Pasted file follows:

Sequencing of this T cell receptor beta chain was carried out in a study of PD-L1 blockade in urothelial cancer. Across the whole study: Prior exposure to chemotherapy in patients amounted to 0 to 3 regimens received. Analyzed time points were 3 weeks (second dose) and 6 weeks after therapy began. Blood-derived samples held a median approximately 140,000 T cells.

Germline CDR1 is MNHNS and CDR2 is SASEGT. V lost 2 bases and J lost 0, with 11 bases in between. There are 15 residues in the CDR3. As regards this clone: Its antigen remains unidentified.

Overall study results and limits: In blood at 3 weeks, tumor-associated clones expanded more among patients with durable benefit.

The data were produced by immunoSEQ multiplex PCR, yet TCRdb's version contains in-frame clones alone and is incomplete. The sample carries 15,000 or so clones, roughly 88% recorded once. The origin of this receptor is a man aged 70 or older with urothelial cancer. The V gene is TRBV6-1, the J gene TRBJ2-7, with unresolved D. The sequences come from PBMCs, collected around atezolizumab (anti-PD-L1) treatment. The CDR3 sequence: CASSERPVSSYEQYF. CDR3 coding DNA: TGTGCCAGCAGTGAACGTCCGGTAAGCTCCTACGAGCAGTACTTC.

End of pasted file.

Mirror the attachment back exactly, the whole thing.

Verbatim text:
Sequencing of this T cell receptor beta chain was carried out in a study of PD-L1 blockade in urothelial cancer. Across the whole study: Prior exposure to chemotherapy in patients amounted to 0 to 3 regimens received. Analyzed time points were 3 weeks (second dose) and 6 weeks after therapy began. Blood-derived samples held a median approximately 140,000 T cells.

Germline CDR1 is MNHNS and CDR2 is SASEGT. V lost 2 bases and J lost 0, with 11 bases in between. There are 15 residues in the CDR3. As regards this clone: Its antigen remains unidentified.

Overall study results and limits: In blood at 3 weeks, tumor-associated clones expanded more among patients with durable benefit.

The data were produced by immunoSEQ multiplex PCR, yet TCRdb's version contains in-frame clones alone and is incomplete. The sample carries 15,000 or so clones, roughly 88% recorded once. The origin of this receptor is a man aged 70 or older with urothelial cancer. The V gene is TRBV6-1, the J gene TRBJ2-7, with unresolved D. The sequences come from PBMCs, collected around atezolizumab (anti-PD-L1) treatment. The CDR3 sequence: CASSERPVSSYEQYF. CDR3 coding DNA: TGTGCCAGCAGTGAACGTCCGGTAAGCTCCTACGAGCAGTACTTC.